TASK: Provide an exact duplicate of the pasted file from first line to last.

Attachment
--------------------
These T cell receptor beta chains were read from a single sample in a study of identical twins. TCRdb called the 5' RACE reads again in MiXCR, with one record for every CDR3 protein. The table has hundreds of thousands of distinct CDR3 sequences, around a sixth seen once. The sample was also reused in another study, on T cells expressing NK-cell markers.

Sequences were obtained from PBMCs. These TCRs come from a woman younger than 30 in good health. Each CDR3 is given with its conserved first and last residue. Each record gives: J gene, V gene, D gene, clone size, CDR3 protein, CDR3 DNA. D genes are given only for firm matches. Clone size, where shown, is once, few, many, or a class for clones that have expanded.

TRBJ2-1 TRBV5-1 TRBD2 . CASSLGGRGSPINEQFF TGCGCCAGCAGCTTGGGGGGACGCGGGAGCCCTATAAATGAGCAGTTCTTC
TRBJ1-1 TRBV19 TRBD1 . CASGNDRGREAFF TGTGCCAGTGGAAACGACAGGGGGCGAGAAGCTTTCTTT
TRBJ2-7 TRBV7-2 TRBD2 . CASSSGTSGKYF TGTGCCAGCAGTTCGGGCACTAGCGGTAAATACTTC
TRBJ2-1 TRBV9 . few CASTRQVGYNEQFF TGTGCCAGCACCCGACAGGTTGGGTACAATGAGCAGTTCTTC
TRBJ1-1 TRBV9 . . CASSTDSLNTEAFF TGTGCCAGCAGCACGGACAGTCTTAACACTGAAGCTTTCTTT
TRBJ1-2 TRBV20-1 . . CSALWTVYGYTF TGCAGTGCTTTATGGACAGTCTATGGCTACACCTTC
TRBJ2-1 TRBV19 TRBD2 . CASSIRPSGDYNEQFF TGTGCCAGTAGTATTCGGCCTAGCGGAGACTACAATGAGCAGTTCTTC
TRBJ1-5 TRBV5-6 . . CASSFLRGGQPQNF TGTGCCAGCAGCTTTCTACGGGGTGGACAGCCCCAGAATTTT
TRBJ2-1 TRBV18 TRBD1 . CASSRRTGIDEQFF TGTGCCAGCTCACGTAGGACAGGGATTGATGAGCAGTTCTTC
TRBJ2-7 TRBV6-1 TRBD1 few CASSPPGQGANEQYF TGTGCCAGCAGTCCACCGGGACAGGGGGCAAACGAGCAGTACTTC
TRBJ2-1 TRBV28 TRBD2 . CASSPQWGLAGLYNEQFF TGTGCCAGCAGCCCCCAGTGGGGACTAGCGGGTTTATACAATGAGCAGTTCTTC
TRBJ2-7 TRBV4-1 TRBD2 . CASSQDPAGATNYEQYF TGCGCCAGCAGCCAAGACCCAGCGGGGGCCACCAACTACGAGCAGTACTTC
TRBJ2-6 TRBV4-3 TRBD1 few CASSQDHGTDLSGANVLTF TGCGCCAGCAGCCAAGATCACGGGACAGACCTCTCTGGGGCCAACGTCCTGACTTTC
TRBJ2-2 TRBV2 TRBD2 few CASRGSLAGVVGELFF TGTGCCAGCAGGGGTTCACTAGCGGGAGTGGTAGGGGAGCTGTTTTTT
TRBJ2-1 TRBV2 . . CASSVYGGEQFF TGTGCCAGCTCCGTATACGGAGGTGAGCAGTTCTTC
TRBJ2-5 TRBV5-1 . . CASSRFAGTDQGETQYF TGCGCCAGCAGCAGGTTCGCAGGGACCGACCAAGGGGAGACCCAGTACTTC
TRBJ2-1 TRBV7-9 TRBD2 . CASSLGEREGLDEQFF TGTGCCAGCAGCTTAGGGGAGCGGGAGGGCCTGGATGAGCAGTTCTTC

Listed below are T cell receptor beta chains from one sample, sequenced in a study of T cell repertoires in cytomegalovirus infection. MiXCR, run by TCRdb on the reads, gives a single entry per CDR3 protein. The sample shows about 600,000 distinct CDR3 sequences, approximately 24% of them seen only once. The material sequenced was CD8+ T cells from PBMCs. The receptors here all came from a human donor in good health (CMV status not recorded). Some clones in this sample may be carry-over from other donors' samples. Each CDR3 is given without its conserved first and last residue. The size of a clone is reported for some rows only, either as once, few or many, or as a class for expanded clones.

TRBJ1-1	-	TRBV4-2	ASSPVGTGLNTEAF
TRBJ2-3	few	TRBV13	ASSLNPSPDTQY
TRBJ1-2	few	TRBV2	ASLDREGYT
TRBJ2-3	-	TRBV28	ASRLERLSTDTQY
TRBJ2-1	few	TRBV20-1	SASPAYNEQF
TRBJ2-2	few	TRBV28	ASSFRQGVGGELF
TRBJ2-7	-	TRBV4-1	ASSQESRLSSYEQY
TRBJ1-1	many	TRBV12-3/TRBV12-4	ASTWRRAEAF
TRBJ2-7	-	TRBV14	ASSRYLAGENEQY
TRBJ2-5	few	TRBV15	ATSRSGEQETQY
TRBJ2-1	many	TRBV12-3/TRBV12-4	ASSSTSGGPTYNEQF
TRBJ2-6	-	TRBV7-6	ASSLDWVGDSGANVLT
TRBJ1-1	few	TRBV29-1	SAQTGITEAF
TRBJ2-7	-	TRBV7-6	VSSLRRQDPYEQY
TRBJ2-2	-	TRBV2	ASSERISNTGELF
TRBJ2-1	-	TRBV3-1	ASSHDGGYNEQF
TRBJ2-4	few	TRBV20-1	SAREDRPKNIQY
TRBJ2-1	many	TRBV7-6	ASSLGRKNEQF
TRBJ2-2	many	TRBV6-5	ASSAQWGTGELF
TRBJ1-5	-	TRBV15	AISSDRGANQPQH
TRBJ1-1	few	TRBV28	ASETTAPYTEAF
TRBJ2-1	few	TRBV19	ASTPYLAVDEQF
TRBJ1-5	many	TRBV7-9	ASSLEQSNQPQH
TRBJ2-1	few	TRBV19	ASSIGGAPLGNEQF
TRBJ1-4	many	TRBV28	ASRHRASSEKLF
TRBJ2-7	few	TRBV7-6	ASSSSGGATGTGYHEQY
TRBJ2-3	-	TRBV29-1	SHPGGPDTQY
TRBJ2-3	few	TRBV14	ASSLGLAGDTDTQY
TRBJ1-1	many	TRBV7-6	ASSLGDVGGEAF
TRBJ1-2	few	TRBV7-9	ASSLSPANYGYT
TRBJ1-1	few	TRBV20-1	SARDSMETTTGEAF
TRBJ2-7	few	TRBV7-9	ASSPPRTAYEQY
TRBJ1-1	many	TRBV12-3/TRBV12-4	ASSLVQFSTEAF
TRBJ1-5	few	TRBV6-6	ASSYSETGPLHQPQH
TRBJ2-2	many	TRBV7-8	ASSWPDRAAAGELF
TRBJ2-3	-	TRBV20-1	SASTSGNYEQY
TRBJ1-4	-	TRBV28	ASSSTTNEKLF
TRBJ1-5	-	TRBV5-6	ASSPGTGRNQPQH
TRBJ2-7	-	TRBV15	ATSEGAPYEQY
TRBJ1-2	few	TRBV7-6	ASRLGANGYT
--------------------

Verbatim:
These T cell receptor beta chains were read from a single sample in a study of identical twins. TCRdb called the 5' RACE reads again in MiXCR, with one record for every CDR3 protein. The table has hundreds of thousands of distinct CDR3 sequences, around a sixth seen once. The sample was also reused in another study, on T cells expressing NK-cell markers.

Sequences were obtained from PBMCs. These TCRs come from a woman younger than 30 in good health. Each CDR3 is given with its conserved first and last residue. Each record gives: J gene, V gene, D gene, clone size, CDR3 protein, CDR3 DNA. D genes are given only for firm matches. Clone size, where shown, is once, few, many, or a class for clones that have expanded.

TRBJ2-1 TRBV5-1 TRBD2 . CASSLGGRGSPINEQFF TGCGCCAGCAGCTTGGGGGGACGCGGGAGCCCTATAAATGAGCAGTTCTTC
TRBJ1-1 TRBV19 TRBD1 . CASGNDRGREAFF TGTGCCAGTGGAAACGACAGGGGGCGAGAAGCTTTCTTT
TRBJ2-7 TRBV7-2 TRBD2 . CASSSGTSGKYF TGTGCCAGCAGTTCGGGCACTAGCGGTAAATACTTC
TRBJ2-1 TRBV9 . few CASTRQVGYNEQFF TGTGCCAGCACCCGACAGGTTGGGTACAATGAGCAGTTCTTC
TRBJ1-1 TRBV9 . . CASSTDSLNTEAFF TGTGCCAGCAGCACGGACAGTCTTAACACTGAAGCTTTCTTT
TRBJ1-2 TRBV20-1 . . CSALWTVYGYTF TGCAGTGCTTTATGGACAGTCTATGGCTACACCTTC
TRBJ2-1 TRBV19 TRBD2 . CASSIRPSGDYNEQFF TGTGCCAGTAGTATTCGGCCTAGCGGAGACTACAATGAGCAGTTCTTC
TRBJ1-5 TRBV5-6 . . CASSFLRGGQPQNF TGTGCCAGCAGCTTTCTACGGGGTGGACAGCCCCAGAATTTT
TRBJ2-1 TRBV18 TRBD1 . CASSRRTGIDEQFF TGTGCCAGCTCACGTAGGACAGGGATTGATGAGCAGTTCTTC
TRBJ2-7 TRBV6-1 TRBD1 few CASSPPGQGANEQYF TGTGCCAGCAGTCCACCGGGACAGGGGGCAAACGAGCAGTACTTC
TRBJ2-1 TRBV28 TRBD2 . CASSPQWGLAGLYNEQFF TGTGCCAGCAGCCCCCAGTGGGGACTAGCGGGTTTATACAATGAGCAGTTCTTC
TRBJ2-7 TRBV4-1 TRBD2 . CASSQDPAGATNYEQYF TGCGCCAGCAGCCAAGACCCAGCGGGGGCCACCAACTACGAGCAGTACTTC
TRBJ2-6 TRBV4-3 TRBD1 few CASSQDHGTDLSGANVLTF TGCGCCAGCAGCCAAGATCACGGGACAGACCTCTCTGGGGCCAACGTCCTGACTTTC
TRBJ2-2 TRBV2 TRBD2 few CASRGSLAGVVGELFF TGTGCCAGCAGGGGTTCACTAGCGGGAGTGGTAGGGGAGCTGTTTTTT
TRBJ2-1 TRBV2 . . CASSVYGGEQFF TGTGCCAGCTCCGTATACGGAGGTGAGCAGTTCTTC
TRBJ2-5 TRBV5-1 . . CASSRFAGTDQGETQYF TGCGCCAGCAGCAGGTTCGCAGGGACCGACCAAGGGGAGACCCAGTACTTC
TRBJ2-1 TRBV7-9 TRBD2 . CASSLGEREGLDEQFF TGTGCCAGCAGCTTAGGGGAGCGGGAGGGCCTGGATGAGCAGTTCTTC

Listed below are T cell receptor beta chains from one sample, sequenced in a study of T cell repertoires in cytomegalovirus infection. MiXCR, run by TCRdb on the reads, gives a single entry per CDR3 protein. The sample shows about 600,000 distinct CDR3 sequences, approximately 24% of them seen only once. The material sequenced was CD8+ T cells from PBMCs. The receptors here all came from a human donor in good health (CMV status not recorded). Some clones in this sample may be carry-over from other donors' samples. Each CDR3 is given without its conserved first and last residue. The size of a clone is reported for some rows only, either as once, few or many, or as a class for expanded clones.

TRBJ1-1	-	TRBV4-2	ASSPVGTGLNTEAF
TRBJ2-3	few	TRBV13	ASSLNPSPDTQY
TRBJ1-2	few	TRBV2	ASLDREGYT
TRBJ2-3	-	TRBV28	ASRLERLSTDTQY
TRBJ2-1	few	TRBV20-1	SASPAYNEQF
TRBJ2-2	few	TRBV28	ASSFRQGVGGELF
TRBJ2-7	-	TRBV4-1	ASSQESRLSSYEQY
TRBJ1-1	many	TRBV12-3/TRBV12-4	ASTWRRAEAF
TRBJ2-7	-	TRBV14	ASSRYLAGENEQY
TRBJ2-5	few	TRBV15	ATSRSGEQETQY
TRBJ2-1	many	TRBV12-3/TRBV12-4	ASSSTSGGPTYNEQF
TRBJ2-6	-	TRBV7-6	ASSLDWVGDSGANVLT
TRBJ1-1	few	TRBV29-1	SAQTGITEAF
TRBJ2-7	-	TRBV7-6	VSSLRRQDPYEQY
TRBJ2-2	-	TRBV2	ASSERISNTGELF
TRBJ2-1	-	TRBV3-1	ASSHDGGYNEQF
TRBJ2-4	few	TRBV20-1	SAREDRPKNIQY
TRBJ2-1	many	TRBV7-6	ASSLGRKNEQF
TRBJ2-2	many	TRBV6-5	ASSAQWGTGELF
TRBJ1-5	-	TRBV15	AISSDRGANQPQH
TRBJ1-1	few	TRBV28	ASETTAPYTEAF
TRBJ2-1	few	TRBV19	ASTPYLAVDEQF
TRBJ1-5	many	TRBV7-9	ASSLEQSNQPQH
TRBJ2-1	few	TRBV19	ASSIGGAPLGNEQF
TRBJ1-4	many	TRBV28	ASRHRASSEKLF
TRBJ2-7	few	TRBV7-6	ASSSSGGATGTGYHEQY
TRBJ2-3	-	TRBV29-1	SHPGGPDTQY
TRBJ2-3	few	TRBV14	ASSLGLAGDTDTQY
TRBJ1-1	many	TRBV7-6	ASSLGDVGGEAF
TRBJ1-2	few	TRBV7-9	ASSLSPANYGYT
TRBJ1-1	few	TRBV20-1	SARDSMETTTGEAF
TRBJ2-7	few	TRBV7-9	ASSPPRTAYEQY
TRBJ1-1	many	TRBV12-3/TRBV12-4	ASSLVQFSTEAF
TRBJ1-5	few	TRBV6-6	ASSYSETGPLHQPQH
TRBJ2-2	many	TRBV7-8	ASSWPDRAAAGELF
TRBJ2-3	-	TRBV20-1	SASTSGNYEQY
TRBJ1-4	-	TRBV28	ASSSTTNEKLF
TRBJ1-5	-	TRBV5-6	ASSPGTGRNQPQH
TRBJ2-7	-	TRBV15	ATSEGAPYEQY
TRBJ1-2	few	TRBV7-6	ASRLGANGYT